2018-05-16 / Front Page


Purdue Extension Corner

As we prepare for warmer weather, I would like to inform everyone on the importance of drinking water. Plain drinking water has zero calories and is beneficial for our health. In fact, water can help maintain our body weight and/or aid in reducing our calorie intake.

Adults and youth are encouraged to consume water every day. Our daily intake of fluid which is often called total water, is defined as “amount of water consumed from foods, plain drinking water, and other beverages.

Daily fluid intake recommendations vary by age, sex, pregnancy, and breastfeeding status.” (Center for Disease Control and Prevention, 2017).

The Center for Disease Control and Prevention reports “Drinking water can prevent dehydration, a condition that can cause unclear thinking, result in mood change, cause your body to overheat, constipation, and kidney stones.”(2017).

Dehydration can occur when an individual has used and/or lost more fluid than they have taken in, and your body does not have an adequate amount of water or fluids to perform normal functions. The symptoms and signs of dehydration depend an individual’s age. As thirst is not a reliable indicator of an individual’s need for water (Mayo Clinic, 2017).

In fact, older adults may not experience a “thirst” until they are already dehydrated. Therefore, everyone staying hydrated is very important.

Some of the causes of dehydration are as simple as someone not drinking enough water because of illness, or too busy. However, there are additional conditions that can cause dehydration. Those conditions are:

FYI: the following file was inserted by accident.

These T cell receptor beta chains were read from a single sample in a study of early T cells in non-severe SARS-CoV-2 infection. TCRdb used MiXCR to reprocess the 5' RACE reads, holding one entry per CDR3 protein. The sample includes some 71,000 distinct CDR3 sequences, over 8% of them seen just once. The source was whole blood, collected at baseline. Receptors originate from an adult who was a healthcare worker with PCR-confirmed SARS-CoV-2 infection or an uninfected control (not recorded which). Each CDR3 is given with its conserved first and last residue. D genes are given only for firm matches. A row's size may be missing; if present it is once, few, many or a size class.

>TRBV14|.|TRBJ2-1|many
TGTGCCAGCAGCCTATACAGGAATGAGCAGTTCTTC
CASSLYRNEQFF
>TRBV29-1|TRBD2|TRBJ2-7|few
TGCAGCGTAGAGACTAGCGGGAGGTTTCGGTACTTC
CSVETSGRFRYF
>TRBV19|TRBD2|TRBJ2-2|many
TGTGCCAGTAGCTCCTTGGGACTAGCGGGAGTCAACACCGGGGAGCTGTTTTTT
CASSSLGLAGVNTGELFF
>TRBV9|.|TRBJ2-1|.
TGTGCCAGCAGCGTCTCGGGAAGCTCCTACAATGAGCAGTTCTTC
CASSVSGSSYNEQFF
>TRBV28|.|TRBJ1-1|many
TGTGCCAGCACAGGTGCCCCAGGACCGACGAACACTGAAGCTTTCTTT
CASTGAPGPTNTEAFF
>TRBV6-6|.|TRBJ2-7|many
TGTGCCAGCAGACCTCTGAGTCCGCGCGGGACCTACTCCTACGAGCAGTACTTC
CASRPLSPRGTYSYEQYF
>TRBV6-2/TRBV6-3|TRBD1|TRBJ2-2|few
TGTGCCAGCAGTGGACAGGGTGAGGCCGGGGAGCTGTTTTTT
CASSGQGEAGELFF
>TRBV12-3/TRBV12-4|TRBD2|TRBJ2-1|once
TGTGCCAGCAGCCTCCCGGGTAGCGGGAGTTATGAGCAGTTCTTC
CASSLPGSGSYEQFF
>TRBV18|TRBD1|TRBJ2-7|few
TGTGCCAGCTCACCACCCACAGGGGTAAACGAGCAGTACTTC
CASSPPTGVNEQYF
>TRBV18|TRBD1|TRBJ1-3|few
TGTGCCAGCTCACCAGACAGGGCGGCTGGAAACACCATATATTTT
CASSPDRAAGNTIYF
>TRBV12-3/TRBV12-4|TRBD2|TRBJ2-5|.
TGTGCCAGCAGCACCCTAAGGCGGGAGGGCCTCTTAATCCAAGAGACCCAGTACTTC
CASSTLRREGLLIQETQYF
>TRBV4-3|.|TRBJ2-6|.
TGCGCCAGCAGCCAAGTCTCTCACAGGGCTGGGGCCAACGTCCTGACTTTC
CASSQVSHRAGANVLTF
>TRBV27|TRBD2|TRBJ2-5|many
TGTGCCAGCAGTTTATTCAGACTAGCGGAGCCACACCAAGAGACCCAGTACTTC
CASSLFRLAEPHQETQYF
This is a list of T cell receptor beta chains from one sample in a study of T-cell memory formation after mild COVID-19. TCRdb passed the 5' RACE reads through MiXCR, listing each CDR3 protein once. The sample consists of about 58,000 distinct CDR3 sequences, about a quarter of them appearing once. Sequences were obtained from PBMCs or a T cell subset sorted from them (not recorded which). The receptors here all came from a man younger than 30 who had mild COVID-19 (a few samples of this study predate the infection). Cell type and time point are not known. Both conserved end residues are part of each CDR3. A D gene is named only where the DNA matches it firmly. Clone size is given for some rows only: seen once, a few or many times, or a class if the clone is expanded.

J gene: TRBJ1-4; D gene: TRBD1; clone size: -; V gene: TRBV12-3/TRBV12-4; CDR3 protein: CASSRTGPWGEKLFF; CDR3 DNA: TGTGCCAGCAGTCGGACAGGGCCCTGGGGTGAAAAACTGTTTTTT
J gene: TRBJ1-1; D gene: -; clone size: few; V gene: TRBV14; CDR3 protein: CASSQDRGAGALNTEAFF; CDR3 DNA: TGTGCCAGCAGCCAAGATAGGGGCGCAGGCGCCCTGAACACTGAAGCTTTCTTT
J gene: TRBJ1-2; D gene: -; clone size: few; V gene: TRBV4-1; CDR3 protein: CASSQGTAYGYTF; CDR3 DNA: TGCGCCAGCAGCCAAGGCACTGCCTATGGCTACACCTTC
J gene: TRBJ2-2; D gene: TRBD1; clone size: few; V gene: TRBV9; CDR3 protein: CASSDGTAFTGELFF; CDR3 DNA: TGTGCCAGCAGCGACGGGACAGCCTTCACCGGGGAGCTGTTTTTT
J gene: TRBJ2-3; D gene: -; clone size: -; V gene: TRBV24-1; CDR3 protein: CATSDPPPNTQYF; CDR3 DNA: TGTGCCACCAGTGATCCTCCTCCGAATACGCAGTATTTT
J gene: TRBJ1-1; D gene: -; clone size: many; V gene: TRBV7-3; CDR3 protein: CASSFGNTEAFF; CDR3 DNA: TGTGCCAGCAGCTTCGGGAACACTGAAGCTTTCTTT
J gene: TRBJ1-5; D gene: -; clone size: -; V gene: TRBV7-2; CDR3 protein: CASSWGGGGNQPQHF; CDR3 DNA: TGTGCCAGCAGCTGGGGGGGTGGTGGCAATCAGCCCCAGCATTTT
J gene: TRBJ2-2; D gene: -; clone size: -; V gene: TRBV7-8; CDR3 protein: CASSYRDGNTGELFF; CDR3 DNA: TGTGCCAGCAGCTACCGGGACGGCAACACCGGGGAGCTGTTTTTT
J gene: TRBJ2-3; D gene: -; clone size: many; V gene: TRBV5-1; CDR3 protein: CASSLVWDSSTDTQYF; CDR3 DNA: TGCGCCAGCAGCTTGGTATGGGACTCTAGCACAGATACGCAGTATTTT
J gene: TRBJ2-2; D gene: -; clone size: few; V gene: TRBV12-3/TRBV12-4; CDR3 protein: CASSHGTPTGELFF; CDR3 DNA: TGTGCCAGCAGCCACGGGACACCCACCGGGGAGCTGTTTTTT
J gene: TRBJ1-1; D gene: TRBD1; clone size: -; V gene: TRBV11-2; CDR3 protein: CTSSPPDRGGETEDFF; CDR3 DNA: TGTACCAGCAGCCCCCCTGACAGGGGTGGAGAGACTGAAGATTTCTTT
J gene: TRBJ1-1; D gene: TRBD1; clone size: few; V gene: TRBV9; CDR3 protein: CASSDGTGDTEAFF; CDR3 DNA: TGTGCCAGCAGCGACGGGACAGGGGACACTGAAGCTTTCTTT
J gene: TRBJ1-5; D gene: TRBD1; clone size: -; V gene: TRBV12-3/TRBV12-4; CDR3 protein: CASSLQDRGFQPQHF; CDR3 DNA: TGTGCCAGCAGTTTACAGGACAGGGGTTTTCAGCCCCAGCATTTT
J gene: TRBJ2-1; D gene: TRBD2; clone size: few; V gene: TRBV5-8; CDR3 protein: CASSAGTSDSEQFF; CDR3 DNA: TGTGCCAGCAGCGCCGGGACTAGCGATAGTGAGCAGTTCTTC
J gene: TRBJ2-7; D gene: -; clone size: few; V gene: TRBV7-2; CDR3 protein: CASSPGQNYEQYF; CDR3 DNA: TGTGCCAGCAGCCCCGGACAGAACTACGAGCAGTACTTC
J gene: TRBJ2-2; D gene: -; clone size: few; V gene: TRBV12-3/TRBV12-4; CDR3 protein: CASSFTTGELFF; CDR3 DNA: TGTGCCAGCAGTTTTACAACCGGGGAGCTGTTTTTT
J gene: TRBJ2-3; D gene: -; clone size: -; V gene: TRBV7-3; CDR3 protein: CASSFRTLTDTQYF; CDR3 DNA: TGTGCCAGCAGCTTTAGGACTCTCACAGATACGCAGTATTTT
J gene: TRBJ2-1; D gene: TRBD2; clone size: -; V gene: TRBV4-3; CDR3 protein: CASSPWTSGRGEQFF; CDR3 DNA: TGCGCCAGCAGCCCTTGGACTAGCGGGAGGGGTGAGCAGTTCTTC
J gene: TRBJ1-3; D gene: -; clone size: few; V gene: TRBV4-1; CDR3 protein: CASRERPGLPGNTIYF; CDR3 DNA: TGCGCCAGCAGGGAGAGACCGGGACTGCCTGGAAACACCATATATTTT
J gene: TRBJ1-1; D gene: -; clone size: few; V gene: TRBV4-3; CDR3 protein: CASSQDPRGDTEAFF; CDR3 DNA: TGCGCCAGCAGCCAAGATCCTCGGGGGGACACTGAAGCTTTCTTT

Diarrhea, vomiting: Diarrhea can cause a loss of water and electrolytes. If one experiences vomiting and diarrhea, you may experience a greater loss of fluids and minerals.

Fever: Mayo Clinic reports that the higher your fever, the more dehydrated you become.

Excessive Sweating: As we sweat, we lose water. If an individual participates in a physical activity that produces sweat, and does not replace their fluids as they go along, they become dehydrated (Mayo Clinic, 2017).

In hopes of preventing dehydration, individuals are encouraged by Mayo Clinic to drink plenty of fluids, and consume foods high in water such as fruits and vegetables.

Visit our homepage at www.extension.purdue.edu/putnam or you can contact the local Purdue Extension Office by calling 765- 653-8411 for more information regarding this week’s column topic or to RSVP for upcoming events. It is always best to call first to assure items are ready when you arrive and to RSVP for programs. While many publications are free, some do have a fee. Purdue University is an equal access/equal opportunity institution. All times listed are Eastern Time.

Upcoming events

May 17- Indiana Extension Homemakers Leader Lesson “Microwave Pie”, 2:30 p.m.

May 24 – Pollinator Workshop, 6:30 p.m., Fairgrounds, Register at: http://tinyurl.com/y92nks32

June 14 – Electricity 4-H Workshop, 9 a.m.–noon, Harris Hall Fairgrounds

June 20 – YQCA Cert Program, Fairgrounds, 10 a.m., RSVP online

June 20 – YQCA Cert Program, Fairgrounds, 1 p.m., RSVP online

(by Jennifer Cannon, Extension Educator Health & Human Sciences Purdue Extension - Putnam County)

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